15. Rochester, Lockport and Buffalo car 206: A classic 1908 wood interurban, car 206 operated between Rochester and Lockport until 1931. It ran to Buffalo between 1914 and 1919, and today is the only known remaining electric railway car to have operated in that city.

[Museum grounds lie within the Town of Rush park system and are open to the public during daylight hours.]


CARLOS MERCADO

It is with distinct sadness that it is my duty to inform readers of the passing of Carlos Mercado. Carlos served since 2015 as a museum Trustee and since 2007 as a motorman (badge 14). As a child, he had ridden Philadelphia streetcars to school so he brought a wealth of trolley-riding experience with him that few others at NYMT could ever hope to match.

Carlos attended Colgate University from 1964 to 1968, moved to Rochester after graduation and worked in banking. Carlos served as President of the Greece Chamber of Commerce and, at the time of his passing, worked with Visit Rochester. Occasionally, when I talked with him, Carlos would mention famous people of Rochester with whom he had spoken. I recall a story he told about talking with Bernard F. Perry, long-time NYS Dept. of Transportation Regional Director, who told Carlos that, while they might not agree on the issue at hand, he always appreciated Carlos' forthrightness.

Caring deeply about our museum, Carlos loved being a motorman and Trustee. Carlos was a regular attendee at the annual "Winterfest" events held in February, and managed many aspects of our "Winterfest"; in 2019.

Two of Carlos' visions for NYMT remain unfulfilled. One was creating a DVD from NYMT's collection of streetcar and Subway movies, a project which is partially completed. The other was to repaint the museum's PCC car into a Rochester Transit "tribute" paint scheme, as if the Subway had been re-equipped with PCC cars. Completion of both these visions would be a lasting tribute to Carlos he surely would have enjoyed. Charles R. Lowe.


SHOP REPORT

Philadelphia and Western 161 — Car 161 was test-run over the full length of the railway on August 21, 2020. It is now out of service with its coach section heater system repairs underway. Jim Wiesner is working on shop drawings for replacement heat shields.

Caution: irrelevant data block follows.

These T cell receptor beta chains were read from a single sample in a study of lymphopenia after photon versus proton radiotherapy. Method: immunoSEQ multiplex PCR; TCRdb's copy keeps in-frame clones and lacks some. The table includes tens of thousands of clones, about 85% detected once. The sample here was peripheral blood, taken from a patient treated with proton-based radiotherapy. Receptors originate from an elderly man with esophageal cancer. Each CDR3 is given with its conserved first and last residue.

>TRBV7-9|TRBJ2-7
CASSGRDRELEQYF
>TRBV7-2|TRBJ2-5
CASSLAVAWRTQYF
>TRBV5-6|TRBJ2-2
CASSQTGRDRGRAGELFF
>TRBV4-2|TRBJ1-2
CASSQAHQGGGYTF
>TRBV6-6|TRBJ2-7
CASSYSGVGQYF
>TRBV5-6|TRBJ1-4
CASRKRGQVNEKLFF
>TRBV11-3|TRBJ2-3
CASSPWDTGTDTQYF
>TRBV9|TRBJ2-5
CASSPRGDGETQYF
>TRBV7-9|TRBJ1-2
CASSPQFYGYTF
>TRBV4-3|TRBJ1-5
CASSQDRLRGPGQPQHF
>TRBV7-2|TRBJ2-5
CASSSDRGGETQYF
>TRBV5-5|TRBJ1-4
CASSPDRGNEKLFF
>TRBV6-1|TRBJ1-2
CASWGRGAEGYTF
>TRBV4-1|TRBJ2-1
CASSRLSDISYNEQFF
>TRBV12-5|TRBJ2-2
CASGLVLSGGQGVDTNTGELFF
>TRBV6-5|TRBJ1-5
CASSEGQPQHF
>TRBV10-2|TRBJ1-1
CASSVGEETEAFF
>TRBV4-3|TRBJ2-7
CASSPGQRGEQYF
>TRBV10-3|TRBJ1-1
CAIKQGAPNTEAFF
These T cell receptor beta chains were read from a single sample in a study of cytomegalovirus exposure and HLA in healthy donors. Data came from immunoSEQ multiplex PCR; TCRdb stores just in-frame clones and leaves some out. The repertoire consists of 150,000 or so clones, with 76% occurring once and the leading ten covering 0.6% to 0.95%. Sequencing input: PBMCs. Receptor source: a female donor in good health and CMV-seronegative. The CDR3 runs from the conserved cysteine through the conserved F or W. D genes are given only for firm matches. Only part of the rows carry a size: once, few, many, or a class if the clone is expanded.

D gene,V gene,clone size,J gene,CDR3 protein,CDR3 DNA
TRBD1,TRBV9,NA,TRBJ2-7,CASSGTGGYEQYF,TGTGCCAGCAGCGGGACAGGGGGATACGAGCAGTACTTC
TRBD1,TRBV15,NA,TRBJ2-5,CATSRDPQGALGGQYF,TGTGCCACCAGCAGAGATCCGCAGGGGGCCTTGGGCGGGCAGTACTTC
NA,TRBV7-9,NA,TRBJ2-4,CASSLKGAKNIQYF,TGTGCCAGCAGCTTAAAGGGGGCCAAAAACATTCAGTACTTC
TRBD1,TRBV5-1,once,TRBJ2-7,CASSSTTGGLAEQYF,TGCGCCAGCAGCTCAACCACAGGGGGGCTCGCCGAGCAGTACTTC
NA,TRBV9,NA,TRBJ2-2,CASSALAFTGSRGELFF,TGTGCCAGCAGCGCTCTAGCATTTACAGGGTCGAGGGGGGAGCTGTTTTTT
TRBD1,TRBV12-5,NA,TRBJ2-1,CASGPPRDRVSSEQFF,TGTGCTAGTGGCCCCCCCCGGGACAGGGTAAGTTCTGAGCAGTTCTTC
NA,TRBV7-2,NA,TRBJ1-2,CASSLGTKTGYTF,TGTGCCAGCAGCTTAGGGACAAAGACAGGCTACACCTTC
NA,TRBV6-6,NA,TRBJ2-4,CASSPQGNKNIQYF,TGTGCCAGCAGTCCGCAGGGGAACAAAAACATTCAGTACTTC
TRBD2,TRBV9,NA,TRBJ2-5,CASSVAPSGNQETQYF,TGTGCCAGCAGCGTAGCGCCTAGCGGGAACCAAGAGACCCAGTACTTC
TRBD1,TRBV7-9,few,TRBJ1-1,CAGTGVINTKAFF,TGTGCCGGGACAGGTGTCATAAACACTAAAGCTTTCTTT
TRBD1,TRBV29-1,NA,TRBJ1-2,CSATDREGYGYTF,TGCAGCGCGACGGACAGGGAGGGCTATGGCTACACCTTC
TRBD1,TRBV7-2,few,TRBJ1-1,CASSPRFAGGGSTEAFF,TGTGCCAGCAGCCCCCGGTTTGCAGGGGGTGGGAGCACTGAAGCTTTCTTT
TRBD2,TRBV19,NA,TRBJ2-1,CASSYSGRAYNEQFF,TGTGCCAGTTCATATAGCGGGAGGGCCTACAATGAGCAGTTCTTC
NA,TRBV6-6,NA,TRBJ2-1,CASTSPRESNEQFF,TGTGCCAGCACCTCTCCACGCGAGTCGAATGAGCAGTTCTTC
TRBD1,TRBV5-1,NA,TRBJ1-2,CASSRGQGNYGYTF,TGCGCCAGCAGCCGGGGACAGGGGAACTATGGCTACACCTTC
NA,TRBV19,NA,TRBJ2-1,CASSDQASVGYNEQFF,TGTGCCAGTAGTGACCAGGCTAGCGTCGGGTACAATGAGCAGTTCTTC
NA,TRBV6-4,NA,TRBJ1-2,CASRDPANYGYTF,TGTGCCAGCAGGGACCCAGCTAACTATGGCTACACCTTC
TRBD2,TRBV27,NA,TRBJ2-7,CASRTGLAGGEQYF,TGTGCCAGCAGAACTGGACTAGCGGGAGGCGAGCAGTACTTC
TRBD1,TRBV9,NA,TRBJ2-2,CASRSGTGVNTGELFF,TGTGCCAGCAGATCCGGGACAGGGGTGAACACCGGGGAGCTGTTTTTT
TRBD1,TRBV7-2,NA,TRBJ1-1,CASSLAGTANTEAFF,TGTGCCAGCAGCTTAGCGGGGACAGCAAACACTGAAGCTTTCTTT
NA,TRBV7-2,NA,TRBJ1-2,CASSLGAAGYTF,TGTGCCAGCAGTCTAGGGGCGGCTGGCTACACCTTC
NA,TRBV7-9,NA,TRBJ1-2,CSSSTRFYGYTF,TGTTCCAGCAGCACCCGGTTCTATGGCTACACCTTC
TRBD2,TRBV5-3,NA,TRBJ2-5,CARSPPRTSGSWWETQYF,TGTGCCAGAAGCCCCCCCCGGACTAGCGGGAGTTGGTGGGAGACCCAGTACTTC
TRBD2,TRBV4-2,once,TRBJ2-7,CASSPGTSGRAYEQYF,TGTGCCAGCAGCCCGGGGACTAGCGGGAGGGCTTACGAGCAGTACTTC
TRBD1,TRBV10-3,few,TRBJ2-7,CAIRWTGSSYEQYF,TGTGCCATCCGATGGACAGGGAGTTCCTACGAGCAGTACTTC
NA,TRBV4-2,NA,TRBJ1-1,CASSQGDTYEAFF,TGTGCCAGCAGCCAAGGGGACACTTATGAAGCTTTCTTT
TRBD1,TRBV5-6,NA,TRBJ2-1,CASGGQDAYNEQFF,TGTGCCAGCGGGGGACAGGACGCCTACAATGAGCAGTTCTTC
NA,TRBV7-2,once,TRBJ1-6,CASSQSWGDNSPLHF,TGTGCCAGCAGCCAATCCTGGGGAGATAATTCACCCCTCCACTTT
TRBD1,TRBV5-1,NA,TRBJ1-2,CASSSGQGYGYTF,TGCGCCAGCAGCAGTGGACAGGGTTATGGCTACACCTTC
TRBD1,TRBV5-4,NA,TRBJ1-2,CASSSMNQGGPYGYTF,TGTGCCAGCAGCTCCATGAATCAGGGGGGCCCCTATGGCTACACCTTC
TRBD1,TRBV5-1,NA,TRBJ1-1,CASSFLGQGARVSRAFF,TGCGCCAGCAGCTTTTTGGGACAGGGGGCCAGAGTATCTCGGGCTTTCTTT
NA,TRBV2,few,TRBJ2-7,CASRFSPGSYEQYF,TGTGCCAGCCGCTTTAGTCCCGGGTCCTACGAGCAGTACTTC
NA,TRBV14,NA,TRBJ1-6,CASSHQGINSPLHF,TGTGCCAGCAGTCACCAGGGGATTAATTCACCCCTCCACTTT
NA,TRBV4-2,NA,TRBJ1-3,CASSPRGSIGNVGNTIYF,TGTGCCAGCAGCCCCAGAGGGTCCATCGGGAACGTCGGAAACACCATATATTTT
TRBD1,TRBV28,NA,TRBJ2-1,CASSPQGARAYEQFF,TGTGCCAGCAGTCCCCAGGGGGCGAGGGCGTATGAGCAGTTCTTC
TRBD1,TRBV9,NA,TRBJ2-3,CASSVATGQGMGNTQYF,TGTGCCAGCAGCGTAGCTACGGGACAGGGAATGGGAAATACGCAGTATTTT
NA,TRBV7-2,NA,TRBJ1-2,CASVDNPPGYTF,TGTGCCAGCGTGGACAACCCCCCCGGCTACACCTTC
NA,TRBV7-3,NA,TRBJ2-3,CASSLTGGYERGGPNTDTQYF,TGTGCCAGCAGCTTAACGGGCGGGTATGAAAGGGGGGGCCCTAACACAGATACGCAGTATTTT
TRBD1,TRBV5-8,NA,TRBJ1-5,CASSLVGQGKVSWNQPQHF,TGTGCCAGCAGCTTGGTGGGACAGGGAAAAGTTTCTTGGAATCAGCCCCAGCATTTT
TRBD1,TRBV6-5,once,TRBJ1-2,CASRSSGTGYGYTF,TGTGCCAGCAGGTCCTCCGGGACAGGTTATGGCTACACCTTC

Philadelphia and Western 168 — Car 168 was test-run on August 21 and 24. Bob Sass, Jim Wiesner and Cody Catlin were among those participating in these runs.

New Jersey Transit 7 — The pedal box cover repairs were completed in August with the repainting of the cover back to its original green color.

Mowing Crew — The mowing crew of Dave Coon, crew leader, and Rick Holahan, Taylor Reed and Rand Warner, have kept the lawn areas mowed throughout the summer. The crew made emergency repairs to the Ford tractor's mower in August.

Overhead — Several branches interfering with the overhead near Remelt's Stop have been cut away.

Track — Brush clearing has been ongoing in August. Jay Consadine has been leading the charge through the ragweed along the line at the S-Curves.

Board — The members of the Board met informally on August 18 to discuss plans for reopening the museum to the public.


REOPENING NYMT

NYMT's purpose is to be open for public visitation so that the community can learn about the history of transportation in our area. With the ongoing coronavirus pandemic holding steady, the NYMT Board of Trustees has considered when and how NYMT may once again serve the community in its mission.

The concept presently being examined is to create an outdoor-only operation centered around a trolley ride between NYMT and Midway.

Great progress is being made in adapting car 168 and our operating procedures for trolley operation in the COVID-19 era. Some photos of recent operations testing these new features follow.


GERRY DOERR

Gerry Doerr, a long-time fixture in the model train room at NYMT, passed away on August 26. Even though he suffered in his last years with Parkinson's Disease, Gerry pursued his hobby of model railroading by keeping NYMT's model trains running smoothly.